The next stage to master is concentration. In meditation, concentration is different to an academic style of concentration. We are not just using the focus of the mind. What we are doing is becoming aware of only one object at a time. This is the real secret of meditation; if we can develop a one-pointed focus and not get distracted by random thoughts or ideas we will be able to make real progress in our meditation.

To develop concentration, you can try focusing on one object. For example, you can put your focus on the tip of a candle flame. The smaller the object the better.

When you have developed the ability to concentrate on only one thing at a time, you can enter the next stage which is silent meditation. With a sense of concentration we repeatedly let go of any thoughts which come into our mind. Eventually we are able to achieve an inner silence. This silence should not be confused with a blank negation. What actually happens is that when we have attained inner silence we feel the dawning of a new consciousness. Unconstrained by the critical and finite nature of the mind, we are able to identify with a boundless consciousness within our own inner self.

[1] Prayer and Meditation. Excerpt from Prayer-World, Mantra-World And Japa-World by Sri Chinmoy.

Meditation – Next Steps

Photo by Unmesh Swanson, Sri Chinmoy Centre galleries

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41 Responses to An Introduction to Meditation

  1. maqhawe February 24, 2010 at 4:38 pm #

    what a site giving such useful information! with regards to meditation, i’ve learnt that i need to consentrate on one subject and stop every other thought (good or bad) from entering my mind.
    however, this is my problem regarding that: when meditating, i often feel insecure because i feel ”i might lose important thoughts while concentrating on this one subject”. pretty like; you’re out in the jungle having a quet time……….and what if thugs break in in my house.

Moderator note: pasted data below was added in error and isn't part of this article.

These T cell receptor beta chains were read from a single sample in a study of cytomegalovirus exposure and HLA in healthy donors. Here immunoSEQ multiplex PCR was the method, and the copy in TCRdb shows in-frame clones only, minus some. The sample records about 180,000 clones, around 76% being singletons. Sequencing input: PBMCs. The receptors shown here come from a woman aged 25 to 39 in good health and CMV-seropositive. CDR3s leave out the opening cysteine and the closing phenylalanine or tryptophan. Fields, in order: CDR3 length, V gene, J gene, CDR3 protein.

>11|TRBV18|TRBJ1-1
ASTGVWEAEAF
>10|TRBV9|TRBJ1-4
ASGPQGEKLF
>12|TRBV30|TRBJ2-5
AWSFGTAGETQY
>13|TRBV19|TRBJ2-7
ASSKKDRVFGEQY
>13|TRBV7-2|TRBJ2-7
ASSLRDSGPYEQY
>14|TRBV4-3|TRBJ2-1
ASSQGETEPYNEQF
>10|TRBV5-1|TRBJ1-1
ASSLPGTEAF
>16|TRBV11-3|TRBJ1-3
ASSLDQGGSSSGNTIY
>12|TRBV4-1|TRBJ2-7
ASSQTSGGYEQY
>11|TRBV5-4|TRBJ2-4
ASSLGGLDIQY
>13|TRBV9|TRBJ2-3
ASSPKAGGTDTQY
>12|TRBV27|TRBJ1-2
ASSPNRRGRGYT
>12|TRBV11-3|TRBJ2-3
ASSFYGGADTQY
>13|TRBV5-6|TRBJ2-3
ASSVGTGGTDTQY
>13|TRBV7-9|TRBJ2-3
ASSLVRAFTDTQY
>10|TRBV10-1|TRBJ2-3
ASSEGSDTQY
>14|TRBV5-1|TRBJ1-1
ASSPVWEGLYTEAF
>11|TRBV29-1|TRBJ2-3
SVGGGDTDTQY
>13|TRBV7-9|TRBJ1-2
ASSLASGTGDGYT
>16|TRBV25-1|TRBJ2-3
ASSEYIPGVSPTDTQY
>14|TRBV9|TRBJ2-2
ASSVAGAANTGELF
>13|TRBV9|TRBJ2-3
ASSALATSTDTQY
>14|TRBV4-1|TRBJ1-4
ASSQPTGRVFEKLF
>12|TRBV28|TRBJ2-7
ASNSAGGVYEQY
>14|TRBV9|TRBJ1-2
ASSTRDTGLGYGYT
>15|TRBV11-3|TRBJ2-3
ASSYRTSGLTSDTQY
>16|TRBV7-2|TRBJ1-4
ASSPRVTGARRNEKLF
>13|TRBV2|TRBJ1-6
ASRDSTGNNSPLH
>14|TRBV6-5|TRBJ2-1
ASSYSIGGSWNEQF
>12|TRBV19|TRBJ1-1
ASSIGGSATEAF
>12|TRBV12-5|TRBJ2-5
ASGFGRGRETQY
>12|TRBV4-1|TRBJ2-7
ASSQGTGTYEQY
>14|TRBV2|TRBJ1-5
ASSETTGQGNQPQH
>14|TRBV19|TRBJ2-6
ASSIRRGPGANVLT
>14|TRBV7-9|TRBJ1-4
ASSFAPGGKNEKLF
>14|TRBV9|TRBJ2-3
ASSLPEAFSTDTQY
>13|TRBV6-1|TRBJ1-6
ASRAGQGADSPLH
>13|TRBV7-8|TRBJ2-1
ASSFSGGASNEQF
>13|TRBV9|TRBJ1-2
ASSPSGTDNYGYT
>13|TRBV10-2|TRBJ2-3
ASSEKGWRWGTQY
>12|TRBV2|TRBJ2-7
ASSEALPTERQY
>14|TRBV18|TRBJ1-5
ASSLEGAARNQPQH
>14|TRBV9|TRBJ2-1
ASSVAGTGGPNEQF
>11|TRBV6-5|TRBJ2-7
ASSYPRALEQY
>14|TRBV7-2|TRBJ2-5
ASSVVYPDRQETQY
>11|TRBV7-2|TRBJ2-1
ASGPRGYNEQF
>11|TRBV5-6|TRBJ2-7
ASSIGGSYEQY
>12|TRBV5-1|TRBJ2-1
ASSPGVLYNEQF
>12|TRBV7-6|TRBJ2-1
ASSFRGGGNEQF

2. sonia May 24, 2010 at 2:48 am #

    Thank you so much for the help and advice.As i suffer from a social anxiety disorder,i reckon starting meditation will do me the world of good and i am going to start it straight away

  3. arshi June 5, 2011 at 10:08 am #

    best site .. gr8 thots! :)

  4. SL August 9, 2011 at 9:01 am #

    I learned a lot from the articles and would like to apply meditation technique so I can really learn to meditate. I am not sure how I should start. I do see it teaches the techniques but I feel so naive in this process I think I need more guidance. I have been trying to meditate for almost a year now but it has been really hard for me. I just feel my thoughts are taking over me and I am not being able to control it. I want to start from the scratch and do anything to get that inner peace in my mind and heart. Hope to hear form you soon.

  5. Matt Ovens September 14, 2011 at 1:46 pm #

    Awesome! Very informative. Bookmarked.
    What’s the difference between yoga and meditation? Is yoga a form of meditation?

    Thanks – Matt

  6. Muvandimwe o. November 6, 2012 at 6:51 am #

    meditation is the best medication that beyond taking stress medicine. this one is costless, so , everybody can apply it at home